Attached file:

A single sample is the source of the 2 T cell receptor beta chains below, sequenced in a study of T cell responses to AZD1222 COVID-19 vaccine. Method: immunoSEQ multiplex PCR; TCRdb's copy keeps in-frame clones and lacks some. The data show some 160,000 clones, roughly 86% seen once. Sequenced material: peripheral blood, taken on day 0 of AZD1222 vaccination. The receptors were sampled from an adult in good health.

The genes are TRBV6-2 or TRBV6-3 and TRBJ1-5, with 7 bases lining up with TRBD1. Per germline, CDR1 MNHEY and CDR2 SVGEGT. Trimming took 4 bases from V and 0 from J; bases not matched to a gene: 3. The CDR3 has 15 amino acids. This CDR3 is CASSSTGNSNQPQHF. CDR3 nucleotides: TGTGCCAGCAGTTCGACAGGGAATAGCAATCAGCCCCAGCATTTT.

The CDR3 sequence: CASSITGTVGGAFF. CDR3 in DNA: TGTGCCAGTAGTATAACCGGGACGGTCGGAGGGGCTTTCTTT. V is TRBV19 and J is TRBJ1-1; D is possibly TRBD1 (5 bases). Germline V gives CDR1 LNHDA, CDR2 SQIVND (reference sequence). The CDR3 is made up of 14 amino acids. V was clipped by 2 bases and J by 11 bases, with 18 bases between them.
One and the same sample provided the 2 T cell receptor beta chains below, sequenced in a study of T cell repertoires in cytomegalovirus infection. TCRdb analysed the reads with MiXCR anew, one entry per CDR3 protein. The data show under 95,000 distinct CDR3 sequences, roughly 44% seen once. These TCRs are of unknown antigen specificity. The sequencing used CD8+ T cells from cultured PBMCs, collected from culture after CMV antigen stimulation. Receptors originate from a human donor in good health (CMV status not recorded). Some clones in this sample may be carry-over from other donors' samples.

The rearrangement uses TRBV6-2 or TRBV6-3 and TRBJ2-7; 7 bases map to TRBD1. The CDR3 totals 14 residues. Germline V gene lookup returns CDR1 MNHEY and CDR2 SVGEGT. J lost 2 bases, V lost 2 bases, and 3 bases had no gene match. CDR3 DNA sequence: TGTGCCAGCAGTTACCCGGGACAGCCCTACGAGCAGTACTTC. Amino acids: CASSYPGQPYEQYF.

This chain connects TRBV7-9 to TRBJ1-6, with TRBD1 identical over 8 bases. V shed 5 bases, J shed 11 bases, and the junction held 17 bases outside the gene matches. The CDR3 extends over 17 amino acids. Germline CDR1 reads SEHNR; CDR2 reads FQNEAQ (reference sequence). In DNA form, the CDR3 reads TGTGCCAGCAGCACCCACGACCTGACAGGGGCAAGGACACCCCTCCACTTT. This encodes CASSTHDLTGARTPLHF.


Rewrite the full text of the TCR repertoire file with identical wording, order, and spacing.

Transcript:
A single sample is the source of the 2 T cell receptor beta chains below, sequenced in a study of T cell responses to AZD1222 COVID-19 vaccine. Method: immunoSEQ multiplex PCR; TCRdb's copy keeps in-frame clones and lacks some. The data show some 160,000 clones, roughly 86% seen once. Sequenced material: peripheral blood, taken on day 0 of AZD1222 vaccination. The receptors were sampled from an adult in good health.

The genes are TRBV6-2 or TRBV6-3 and TRBJ1-5, with 7 bases lining up with TRBD1. Per germline, CDR1 MNHEY and CDR2 SVGEGT. Trimming took 4 bases from V and 0 from J; bases not matched to a gene: 3. The CDR3 has 15 amino acids. This CDR3 is CASSSTGNSNQPQHF. CDR3 nucleotides: TGTGCCAGCAGTTCGACAGGGAATAGCAATCAGCCCCAGCATTTT.

The CDR3 sequence: CASSITGTVGGAFF. CDR3 in DNA: TGTGCCAGTAGTATAACCGGGACGGTCGGAGGGGCTTTCTTT. V is TRBV19 and J is TRBJ1-1; D is possibly TRBD1 (5 bases). Germline V gives CDR1 LNHDA, CDR2 SQIVND (reference sequence). The CDR3 is made up of 14 amino acids. V was clipped by 2 bases and J by 11 bases, with 18 bases between them.
One and the same sample provided the 2 T cell receptor beta chains below, sequenced in a study of T cell repertoires in cytomegalovirus infection. TCRdb analysed the reads with MiXCR anew, one entry per CDR3 protein. The data show under 95,000 distinct CDR3 sequences, roughly 44% seen once. These TCRs are of unknown antigen specificity. The sequencing used CD8+ T cells from cultured PBMCs, collected from culture after CMV antigen stimulation. Receptors originate from a human donor in good health (CMV status not recorded). Some clones in this sample may be carry-over from other donors' samples.

The rearrangement uses TRBV6-2 or TRBV6-3 and TRBJ2-7; 7 bases map to TRBD1. The CDR3 totals 14 residues. Germline V gene lookup returns CDR1 MNHEY and CDR2 SVGEGT. J lost 2 bases, V lost 2 bases, and 3 bases had no gene match. CDR3 DNA sequence: TGTGCCAGCAGTTACCCGGGACAGCCCTACGAGCAGTACTTC. Amino acids: CASSYPGQPYEQYF.

This chain connects TRBV7-9 to TRBJ1-6, with TRBD1 identical over 8 bases. V shed 5 bases, J shed 11 bases, and the junction held 17 bases outside the gene matches. The CDR3 extends over 17 amino acids. Germline CDR1 reads SEHNR; CDR2 reads FQNEAQ (reference sequence). In DNA form, the CDR3 reads TGTGCCAGCAGCACCCACGACCTGACAGGGGCAAGGACACCCCTCCACTTT. This encodes CASSTHDLTGARTPLHF.